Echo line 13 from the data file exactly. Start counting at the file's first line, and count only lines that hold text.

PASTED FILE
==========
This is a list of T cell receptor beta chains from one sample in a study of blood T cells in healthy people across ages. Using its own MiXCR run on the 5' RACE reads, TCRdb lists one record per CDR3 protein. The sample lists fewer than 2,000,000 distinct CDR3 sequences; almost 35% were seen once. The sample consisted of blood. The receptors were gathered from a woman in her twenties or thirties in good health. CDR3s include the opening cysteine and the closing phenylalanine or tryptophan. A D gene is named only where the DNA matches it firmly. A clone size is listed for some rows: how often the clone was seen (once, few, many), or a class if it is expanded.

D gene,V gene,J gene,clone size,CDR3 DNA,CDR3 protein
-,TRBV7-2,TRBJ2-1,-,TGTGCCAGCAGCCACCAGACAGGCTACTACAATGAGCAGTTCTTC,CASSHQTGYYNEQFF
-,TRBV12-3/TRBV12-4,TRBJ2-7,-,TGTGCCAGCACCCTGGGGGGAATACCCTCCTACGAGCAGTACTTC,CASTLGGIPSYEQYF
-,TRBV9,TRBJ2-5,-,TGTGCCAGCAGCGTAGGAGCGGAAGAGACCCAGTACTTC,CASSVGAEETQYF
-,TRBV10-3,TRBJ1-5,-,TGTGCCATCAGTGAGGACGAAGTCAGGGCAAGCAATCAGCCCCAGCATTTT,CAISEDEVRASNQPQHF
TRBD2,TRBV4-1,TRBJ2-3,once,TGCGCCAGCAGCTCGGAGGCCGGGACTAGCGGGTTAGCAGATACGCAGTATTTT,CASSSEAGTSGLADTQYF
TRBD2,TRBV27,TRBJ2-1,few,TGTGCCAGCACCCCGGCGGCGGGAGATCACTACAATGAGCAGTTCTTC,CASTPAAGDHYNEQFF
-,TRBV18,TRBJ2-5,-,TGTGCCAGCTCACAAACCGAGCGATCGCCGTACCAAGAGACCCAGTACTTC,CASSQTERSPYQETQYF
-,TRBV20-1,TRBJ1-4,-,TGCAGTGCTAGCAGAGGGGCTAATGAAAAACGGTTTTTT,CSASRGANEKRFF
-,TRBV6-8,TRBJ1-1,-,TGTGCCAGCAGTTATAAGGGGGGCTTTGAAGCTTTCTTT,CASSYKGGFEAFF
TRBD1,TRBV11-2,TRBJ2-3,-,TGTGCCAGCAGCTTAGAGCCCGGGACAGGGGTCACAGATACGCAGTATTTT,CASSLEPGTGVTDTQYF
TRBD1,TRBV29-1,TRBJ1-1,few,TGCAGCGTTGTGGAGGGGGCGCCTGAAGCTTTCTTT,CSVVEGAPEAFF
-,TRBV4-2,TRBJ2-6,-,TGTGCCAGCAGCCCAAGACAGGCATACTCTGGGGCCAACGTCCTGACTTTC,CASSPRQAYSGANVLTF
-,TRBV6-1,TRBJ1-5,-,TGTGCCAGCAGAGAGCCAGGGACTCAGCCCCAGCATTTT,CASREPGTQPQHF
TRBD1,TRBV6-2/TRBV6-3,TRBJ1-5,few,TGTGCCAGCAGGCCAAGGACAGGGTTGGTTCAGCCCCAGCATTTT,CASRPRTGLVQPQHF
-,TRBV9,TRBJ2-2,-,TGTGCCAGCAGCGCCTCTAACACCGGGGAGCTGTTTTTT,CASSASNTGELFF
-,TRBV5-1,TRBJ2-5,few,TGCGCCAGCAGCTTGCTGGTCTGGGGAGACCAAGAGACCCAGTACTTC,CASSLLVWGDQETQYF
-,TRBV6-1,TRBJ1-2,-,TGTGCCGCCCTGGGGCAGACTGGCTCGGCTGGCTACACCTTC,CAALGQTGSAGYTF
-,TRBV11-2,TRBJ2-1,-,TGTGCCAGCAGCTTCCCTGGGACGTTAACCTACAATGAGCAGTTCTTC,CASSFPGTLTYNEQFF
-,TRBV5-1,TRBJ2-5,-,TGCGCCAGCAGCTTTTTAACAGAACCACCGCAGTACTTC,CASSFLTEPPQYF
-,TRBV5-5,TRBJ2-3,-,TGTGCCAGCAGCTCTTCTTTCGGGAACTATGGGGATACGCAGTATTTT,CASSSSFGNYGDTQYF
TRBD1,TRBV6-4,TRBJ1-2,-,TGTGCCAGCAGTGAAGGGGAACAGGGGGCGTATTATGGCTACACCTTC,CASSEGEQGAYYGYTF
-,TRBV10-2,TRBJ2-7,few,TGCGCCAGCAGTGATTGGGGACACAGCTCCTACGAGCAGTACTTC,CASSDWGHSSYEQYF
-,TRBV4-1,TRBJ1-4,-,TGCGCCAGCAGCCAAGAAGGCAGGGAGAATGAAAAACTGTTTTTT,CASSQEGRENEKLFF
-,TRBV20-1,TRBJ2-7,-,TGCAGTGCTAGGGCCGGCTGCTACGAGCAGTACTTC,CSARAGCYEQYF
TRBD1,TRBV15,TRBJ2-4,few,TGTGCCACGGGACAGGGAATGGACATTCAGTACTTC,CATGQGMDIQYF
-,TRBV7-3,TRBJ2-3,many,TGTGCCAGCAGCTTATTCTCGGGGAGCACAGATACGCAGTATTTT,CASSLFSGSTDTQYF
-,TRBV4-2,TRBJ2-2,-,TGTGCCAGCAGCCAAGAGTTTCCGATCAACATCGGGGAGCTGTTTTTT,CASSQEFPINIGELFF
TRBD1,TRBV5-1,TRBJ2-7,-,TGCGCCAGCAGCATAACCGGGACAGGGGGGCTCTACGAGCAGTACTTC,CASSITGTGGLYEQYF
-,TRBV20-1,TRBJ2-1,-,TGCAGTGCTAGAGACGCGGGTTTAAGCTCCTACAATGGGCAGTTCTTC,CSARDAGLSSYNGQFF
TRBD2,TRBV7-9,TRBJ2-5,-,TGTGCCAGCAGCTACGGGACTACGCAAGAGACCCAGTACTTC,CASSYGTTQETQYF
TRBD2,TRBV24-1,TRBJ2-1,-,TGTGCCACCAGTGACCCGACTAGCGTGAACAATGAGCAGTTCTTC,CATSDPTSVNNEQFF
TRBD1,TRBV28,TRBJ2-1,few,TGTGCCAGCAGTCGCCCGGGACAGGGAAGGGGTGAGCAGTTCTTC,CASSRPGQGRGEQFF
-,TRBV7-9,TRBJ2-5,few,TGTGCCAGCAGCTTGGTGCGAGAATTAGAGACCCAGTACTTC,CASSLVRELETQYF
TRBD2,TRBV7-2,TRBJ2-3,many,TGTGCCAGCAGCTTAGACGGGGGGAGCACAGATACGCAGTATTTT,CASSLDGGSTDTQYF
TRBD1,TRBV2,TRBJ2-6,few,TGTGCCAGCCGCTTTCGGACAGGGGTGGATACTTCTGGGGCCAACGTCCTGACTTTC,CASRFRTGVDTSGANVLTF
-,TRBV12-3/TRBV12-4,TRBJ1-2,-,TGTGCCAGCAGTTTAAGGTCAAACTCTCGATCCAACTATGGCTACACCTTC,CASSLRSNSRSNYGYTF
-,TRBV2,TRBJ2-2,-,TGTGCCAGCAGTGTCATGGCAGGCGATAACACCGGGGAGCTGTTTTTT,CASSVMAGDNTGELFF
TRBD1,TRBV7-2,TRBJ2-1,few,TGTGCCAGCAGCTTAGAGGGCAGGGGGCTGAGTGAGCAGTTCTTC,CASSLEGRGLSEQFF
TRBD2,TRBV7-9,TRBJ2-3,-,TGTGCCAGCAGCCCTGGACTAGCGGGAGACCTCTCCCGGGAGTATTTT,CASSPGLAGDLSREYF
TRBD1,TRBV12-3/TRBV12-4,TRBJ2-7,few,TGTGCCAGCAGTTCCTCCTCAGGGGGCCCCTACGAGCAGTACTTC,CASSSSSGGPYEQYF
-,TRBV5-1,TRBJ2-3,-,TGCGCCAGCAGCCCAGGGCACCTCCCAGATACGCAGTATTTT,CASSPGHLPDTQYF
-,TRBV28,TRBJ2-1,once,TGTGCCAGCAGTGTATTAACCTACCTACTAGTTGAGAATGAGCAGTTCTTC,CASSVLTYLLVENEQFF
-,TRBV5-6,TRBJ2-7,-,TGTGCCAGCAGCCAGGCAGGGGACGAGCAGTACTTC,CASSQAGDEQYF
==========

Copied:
TRBD1,TRBV29-1,TRBJ1-1,few,TGCAGCGTTGTGGAGGGGGCGCCTGAAGCTTTCTTT,CSVVEGAPEAFF